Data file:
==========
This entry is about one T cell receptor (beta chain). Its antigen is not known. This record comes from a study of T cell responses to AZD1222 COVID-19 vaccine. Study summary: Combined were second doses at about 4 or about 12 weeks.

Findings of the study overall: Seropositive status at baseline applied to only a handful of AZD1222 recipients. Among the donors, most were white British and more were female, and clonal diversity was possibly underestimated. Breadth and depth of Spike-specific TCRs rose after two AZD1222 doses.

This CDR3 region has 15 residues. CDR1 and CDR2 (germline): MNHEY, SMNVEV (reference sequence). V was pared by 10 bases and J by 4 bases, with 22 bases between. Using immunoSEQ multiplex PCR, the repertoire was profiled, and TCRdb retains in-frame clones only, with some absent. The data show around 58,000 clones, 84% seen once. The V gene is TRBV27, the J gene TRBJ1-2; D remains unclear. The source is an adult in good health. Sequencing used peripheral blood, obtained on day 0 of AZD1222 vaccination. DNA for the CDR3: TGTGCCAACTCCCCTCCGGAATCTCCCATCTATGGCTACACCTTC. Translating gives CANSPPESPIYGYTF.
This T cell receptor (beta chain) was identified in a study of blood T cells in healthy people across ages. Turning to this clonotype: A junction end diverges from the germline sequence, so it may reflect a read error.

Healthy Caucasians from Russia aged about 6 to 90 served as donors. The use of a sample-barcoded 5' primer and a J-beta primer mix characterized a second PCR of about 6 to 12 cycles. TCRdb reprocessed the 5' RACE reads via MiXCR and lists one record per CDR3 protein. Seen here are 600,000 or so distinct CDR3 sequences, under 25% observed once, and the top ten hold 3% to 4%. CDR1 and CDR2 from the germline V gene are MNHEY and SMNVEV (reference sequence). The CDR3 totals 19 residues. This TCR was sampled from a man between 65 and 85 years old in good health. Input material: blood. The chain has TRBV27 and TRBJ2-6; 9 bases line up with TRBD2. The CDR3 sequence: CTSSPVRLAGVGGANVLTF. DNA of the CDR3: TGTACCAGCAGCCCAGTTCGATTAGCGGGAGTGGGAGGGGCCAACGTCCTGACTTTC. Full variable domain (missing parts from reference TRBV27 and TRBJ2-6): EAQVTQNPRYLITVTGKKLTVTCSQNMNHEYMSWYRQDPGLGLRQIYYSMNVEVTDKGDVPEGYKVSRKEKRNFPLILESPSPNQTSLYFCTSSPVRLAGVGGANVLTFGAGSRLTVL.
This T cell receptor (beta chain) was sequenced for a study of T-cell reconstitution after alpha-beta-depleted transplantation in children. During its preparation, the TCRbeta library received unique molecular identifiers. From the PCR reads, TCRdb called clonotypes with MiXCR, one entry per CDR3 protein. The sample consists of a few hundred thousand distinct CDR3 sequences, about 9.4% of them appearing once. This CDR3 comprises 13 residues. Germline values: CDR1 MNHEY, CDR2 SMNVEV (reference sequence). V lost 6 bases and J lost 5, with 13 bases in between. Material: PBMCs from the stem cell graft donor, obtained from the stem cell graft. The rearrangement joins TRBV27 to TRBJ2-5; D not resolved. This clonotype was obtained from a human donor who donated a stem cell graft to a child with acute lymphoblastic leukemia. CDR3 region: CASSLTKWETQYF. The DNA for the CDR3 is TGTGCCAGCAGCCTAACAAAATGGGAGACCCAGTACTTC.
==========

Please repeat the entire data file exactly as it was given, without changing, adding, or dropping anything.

This entry is about one T cell receptor (beta chain). Its antigen is not known. This record comes from a study of T cell responses to AZD1222 COVID-19 vaccine. Study summary: Combined were second doses at about 4 or about 12 weeks.

Findings of the study overall: Seropositive status at baseline applied to only a handful of AZD1222 recipients. Among the donors, most were white British and more were female, and clonal diversity was possibly underestimated. Breadth and depth of Spike-specific TCRs rose after two AZD1222 doses.

This CDR3 region has 15 residues. CDR1 and CDR2 (germline): MNHEY, SMNVEV (reference sequence). V was pared by 10 bases and J by 4 bases, with 22 bases between. Using immunoSEQ multiplex PCR, the repertoire was profiled, and TCRdb retains in-frame clones only, with some absent. The data show around 58,000 clones, 84% seen once. The V gene is TRBV27, the J gene TRBJ1-2; D remains unclear. The source is an adult in good health. Sequencing used peripheral blood, obtained on day 0 of AZD1222 vaccination. DNA for the CDR3: TGTGCCAACTCCCCTCCGGAATCTCCCATCTATGGCTACACCTTC. Translating gives CANSPPESPIYGYTF.
This T cell receptor (beta chain) was identified in a study of blood T cells in healthy people across ages. Turning to this clonotype: A junction end diverges from the germline sequence, so it may reflect a read error.

Healthy Caucasians from Russia aged about 6 to 90 served as donors. The use of a sample-barcoded 5' primer and a J-beta primer mix characterized a second PCR of about 6 to 12 cycles. TCRdb reprocessed the 5' RACE reads via MiXCR and lists one record per CDR3 protein. Seen here are 600,000 or so distinct CDR3 sequences, under 25% observed once, and the top ten hold 3% to 4%. CDR1 and CDR2 from the germline V gene are MNHEY and SMNVEV (reference sequence). The CDR3 totals 19 residues. This TCR was sampled from a man between 65 and 85 years old in good health. Input material: blood. The chain has TRBV27 and TRBJ2-6; 9 bases line up with TRBD2. The CDR3 sequence: CTSSPVRLAGVGGANVLTF. DNA of the CDR3: TGTACCAGCAGCCCAGTTCGATTAGCGGGAGTGGGAGGGGCCAACGTCCTGACTTTC. Full variable domain (missing parts from reference TRBV27 and TRBJ2-6): EAQVTQNPRYLITVTGKKLTVTCSQNMNHEYMSWYRQDPGLGLRQIYYSMNVEVTDKGDVPEGYKVSRKEKRNFPLILESPSPNQTSLYFCTSSPVRLAGVGGANVLTFGAGSRLTVL.
This T cell receptor (beta chain) was sequenced for a study of T-cell reconstitution after alpha-beta-depleted transplantation in children. During its preparation, the TCRbeta library received unique molecular identifiers. From the PCR reads, TCRdb called clonotypes with MiXCR, one entry per CDR3 protein. The sample consists of a few hundred thousand distinct CDR3 sequences, about 9.4% of them appearing once. This CDR3 comprises 13 residues. Germline values: CDR1 MNHEY, CDR2 SMNVEV (reference sequence). V lost 6 bases and J lost 5, with 13 bases in between. Material: PBMCs from the stem cell graft donor, obtained from the stem cell graft. The rearrangement joins TRBV27 to TRBJ2-5; D not resolved. This clonotype was obtained from a human donor who donated a stem cell graft to a child with acute lymphoblastic leukemia. CDR3 region: CASSLTKWETQYF. The DNA for the CDR3 is TGTGCCAGCAGCCTAACAAAATGGGAGACCCAGTACTTC.